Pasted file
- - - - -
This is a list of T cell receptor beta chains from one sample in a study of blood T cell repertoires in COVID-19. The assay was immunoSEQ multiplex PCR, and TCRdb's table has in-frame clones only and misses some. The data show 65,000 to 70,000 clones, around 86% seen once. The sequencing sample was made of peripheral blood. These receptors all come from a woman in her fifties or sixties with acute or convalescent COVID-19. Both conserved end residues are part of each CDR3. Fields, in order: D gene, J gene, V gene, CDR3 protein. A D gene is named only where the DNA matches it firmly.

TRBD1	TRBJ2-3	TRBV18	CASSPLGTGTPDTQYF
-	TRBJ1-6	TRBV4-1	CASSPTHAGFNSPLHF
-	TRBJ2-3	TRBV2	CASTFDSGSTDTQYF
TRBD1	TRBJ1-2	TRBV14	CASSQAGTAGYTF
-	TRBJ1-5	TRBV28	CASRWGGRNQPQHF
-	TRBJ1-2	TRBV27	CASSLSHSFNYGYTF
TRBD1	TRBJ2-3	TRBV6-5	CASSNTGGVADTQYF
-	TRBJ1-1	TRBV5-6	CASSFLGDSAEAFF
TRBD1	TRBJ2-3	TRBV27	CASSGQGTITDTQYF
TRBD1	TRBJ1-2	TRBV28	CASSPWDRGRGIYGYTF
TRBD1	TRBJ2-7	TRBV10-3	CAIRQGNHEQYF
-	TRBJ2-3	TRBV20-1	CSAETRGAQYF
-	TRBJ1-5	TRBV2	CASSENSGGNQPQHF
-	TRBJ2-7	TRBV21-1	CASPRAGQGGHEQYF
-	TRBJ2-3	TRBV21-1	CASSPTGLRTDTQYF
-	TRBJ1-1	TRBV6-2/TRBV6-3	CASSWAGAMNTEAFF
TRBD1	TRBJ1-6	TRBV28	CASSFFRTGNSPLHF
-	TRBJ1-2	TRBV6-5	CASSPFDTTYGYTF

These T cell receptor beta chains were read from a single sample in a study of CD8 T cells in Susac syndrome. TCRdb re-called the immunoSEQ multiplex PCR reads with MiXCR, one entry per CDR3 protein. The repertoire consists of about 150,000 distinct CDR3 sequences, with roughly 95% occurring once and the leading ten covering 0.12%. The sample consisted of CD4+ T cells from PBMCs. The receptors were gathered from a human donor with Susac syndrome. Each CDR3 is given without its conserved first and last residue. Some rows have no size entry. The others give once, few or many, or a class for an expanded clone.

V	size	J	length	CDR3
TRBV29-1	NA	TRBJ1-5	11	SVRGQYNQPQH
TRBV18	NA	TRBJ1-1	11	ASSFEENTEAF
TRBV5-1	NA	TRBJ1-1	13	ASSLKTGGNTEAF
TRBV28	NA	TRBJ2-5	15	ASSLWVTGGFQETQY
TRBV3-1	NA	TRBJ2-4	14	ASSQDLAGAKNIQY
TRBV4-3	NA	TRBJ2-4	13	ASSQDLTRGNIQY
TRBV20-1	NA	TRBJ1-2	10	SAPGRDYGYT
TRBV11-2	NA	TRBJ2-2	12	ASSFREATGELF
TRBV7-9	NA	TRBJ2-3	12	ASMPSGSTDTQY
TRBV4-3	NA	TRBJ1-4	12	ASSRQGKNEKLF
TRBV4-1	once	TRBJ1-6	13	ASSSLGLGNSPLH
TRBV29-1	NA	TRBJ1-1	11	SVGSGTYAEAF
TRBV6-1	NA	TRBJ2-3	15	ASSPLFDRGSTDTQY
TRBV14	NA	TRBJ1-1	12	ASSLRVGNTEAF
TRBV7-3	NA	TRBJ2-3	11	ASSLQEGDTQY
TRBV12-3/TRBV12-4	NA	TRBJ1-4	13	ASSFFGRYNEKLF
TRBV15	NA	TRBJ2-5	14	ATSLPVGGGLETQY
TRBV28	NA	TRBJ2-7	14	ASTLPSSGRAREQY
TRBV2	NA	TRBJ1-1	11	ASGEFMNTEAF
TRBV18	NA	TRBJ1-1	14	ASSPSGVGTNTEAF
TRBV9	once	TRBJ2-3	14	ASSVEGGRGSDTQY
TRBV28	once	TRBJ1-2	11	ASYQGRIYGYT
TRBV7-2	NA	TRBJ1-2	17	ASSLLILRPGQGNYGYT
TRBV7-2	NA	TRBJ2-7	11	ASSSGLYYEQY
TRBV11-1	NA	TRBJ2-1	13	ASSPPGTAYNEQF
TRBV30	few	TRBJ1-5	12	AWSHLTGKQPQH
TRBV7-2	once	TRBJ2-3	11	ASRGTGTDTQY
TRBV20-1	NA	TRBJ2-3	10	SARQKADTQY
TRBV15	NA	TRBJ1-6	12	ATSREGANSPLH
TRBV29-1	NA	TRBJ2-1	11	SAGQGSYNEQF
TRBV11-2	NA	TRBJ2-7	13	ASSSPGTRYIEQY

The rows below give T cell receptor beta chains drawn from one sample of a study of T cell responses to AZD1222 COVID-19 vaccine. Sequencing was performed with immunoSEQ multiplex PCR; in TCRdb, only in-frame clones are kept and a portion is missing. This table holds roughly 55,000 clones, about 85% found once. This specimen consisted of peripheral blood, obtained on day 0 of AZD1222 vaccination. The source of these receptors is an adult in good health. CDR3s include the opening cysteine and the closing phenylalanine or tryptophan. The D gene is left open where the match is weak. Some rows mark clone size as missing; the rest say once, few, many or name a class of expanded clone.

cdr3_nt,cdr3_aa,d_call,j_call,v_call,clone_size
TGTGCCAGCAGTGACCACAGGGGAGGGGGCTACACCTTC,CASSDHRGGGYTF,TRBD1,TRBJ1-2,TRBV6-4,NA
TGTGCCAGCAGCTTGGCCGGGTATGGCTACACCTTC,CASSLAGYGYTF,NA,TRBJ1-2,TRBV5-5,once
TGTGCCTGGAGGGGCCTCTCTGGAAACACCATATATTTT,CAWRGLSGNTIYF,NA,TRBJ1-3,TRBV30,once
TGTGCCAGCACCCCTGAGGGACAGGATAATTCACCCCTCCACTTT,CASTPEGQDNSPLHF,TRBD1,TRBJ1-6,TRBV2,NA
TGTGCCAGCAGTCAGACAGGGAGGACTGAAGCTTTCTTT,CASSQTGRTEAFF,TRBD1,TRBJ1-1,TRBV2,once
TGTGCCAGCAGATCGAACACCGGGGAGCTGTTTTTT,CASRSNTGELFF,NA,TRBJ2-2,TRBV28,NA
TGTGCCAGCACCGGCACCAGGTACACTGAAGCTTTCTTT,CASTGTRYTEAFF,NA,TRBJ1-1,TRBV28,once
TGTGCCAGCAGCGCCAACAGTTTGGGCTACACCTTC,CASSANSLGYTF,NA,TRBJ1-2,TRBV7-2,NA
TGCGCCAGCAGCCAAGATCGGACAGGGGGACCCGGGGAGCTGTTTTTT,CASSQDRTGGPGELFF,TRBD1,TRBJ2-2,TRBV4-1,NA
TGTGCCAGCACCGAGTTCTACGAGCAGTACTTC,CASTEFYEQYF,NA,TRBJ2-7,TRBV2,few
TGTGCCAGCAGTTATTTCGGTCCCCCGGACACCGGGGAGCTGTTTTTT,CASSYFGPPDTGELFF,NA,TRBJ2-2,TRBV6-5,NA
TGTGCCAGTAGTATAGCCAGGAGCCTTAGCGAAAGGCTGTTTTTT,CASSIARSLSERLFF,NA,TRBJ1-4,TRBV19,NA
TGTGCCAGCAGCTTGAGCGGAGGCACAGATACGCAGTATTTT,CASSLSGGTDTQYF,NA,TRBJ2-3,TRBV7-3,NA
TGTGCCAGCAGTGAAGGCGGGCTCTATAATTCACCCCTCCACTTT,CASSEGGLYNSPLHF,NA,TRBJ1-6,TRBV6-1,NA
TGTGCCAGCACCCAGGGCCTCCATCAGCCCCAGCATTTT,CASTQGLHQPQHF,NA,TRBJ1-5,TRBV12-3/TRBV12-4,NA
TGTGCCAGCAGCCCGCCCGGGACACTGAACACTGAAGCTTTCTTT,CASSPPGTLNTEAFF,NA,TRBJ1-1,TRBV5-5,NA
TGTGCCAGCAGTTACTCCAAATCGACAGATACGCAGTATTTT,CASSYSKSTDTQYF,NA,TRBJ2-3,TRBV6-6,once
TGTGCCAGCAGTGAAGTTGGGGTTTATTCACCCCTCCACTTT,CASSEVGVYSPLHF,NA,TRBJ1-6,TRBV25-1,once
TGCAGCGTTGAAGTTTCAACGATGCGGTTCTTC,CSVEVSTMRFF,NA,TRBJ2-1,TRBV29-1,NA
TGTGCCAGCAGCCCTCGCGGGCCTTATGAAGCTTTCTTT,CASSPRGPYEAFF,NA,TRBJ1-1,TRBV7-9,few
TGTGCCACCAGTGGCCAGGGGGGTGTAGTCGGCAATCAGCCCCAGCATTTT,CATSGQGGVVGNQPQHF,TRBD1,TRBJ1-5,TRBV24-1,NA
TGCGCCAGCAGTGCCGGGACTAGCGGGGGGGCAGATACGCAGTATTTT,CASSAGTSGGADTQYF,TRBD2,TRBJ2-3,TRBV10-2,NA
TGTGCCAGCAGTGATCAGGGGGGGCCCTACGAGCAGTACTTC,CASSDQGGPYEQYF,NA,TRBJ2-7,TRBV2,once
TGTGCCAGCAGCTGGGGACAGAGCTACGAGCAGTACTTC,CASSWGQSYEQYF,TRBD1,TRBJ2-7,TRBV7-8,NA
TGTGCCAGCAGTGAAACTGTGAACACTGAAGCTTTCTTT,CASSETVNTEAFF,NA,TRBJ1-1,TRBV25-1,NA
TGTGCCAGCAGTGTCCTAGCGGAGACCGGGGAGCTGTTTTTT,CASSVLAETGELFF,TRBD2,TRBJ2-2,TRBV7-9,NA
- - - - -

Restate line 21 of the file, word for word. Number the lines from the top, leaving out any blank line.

V	size	J	length	CDR3